- The Horsewoman: A Practical Guide to Side-saddle Riding by Alice M. Hayesks
- Hensly, C. (2013). Proceed to Olympus: The Iconography of the Return of Hephaestus.
- Winkelmayr, B., Peham, C., Frühwirth, B., Licka, T., & Scheidl, M. (2006). Evaluation of the force acting on the back of the horse with an English saddle and a side saddle at walk, trot and canter. Equine Veterinary Journal, 38(S36), 406-410.
This content is accurate and true to the best of the author’s knowledge and is not meant to substitute for formal and individualized advice from a qualified professional.
Questions & Answers
Question: Have you seen a western-style side saddle with a back on the off side?
Answer: That is not something I have seen or heard off.
Penny Skinner (author) on November 08, 2019:
Generally, any place with a focus on sporting activities or horses will be interested--or possibly a university with an animal science or veterinary program.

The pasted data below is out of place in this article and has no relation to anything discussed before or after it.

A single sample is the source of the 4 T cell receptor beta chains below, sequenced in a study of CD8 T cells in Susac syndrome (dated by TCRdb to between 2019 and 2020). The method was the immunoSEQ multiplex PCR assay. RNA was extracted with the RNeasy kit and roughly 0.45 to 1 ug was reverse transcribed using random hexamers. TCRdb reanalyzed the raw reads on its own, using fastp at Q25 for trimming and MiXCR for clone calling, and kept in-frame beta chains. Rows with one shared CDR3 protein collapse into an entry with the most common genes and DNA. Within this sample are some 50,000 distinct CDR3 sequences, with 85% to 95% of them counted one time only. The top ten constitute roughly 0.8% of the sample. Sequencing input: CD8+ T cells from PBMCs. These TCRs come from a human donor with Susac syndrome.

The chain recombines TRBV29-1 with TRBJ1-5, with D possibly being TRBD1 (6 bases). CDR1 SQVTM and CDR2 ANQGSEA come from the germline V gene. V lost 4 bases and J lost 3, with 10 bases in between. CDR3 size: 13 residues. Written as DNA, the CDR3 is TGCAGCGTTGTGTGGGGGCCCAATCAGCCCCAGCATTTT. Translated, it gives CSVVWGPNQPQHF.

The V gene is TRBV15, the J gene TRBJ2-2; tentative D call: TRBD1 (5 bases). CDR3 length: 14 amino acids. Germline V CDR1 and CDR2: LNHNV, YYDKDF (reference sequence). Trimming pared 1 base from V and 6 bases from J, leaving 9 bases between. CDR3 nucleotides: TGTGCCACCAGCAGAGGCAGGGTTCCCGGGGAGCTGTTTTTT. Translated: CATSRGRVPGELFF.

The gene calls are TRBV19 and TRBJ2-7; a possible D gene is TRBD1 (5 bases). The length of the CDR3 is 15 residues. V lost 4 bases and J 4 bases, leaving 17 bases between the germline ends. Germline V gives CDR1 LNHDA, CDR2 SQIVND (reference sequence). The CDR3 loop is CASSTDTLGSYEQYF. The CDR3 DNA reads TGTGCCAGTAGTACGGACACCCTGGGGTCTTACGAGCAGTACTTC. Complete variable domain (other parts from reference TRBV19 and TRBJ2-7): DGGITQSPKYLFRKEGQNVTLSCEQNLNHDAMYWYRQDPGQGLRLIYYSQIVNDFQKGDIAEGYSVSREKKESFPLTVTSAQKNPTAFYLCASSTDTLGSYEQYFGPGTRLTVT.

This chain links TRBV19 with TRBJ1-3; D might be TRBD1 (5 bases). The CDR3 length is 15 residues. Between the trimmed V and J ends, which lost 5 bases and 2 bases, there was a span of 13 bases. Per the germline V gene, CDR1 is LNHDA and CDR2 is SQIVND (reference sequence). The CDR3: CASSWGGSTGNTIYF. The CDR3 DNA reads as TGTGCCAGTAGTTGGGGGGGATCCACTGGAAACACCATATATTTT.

Maria T. on October 29, 2019:
Hello, Thanks so much for the Sidesaddle History! I have not had a horse in over 20 years, and am in my 50's. The family Sidesaddle from my Great (or possibly Great, Great) Grandmother has been passed on to me. Do you know of a Museum somewhere that might be interested in having it, please? Or, if someone is interested in purchasing it, that could be a possibility. It is doing no one any good sitting in my basement. Thank you kindly!
Amy Naylor from England on July 30, 2014:
Great hub my friend! Thank you for posting on the Hubpages Subreddit ;-)
hlwar on March 03, 2014:
Side-saddle is something I've always wanted to learn; there's just something so lovely and purely ladylike about it. Great article, and an interesting topic to find here on HubPages. Thanks!
Sally Branche from Only In Texas! on October 11, 2012:
When I was girl, my mother got a side-saddle from an old friend who had grown up riding side-saddle. I used it with my horse several times, and it was actually quite comfortable and easy to use. Interesting topic! Voted up and awesome! ;D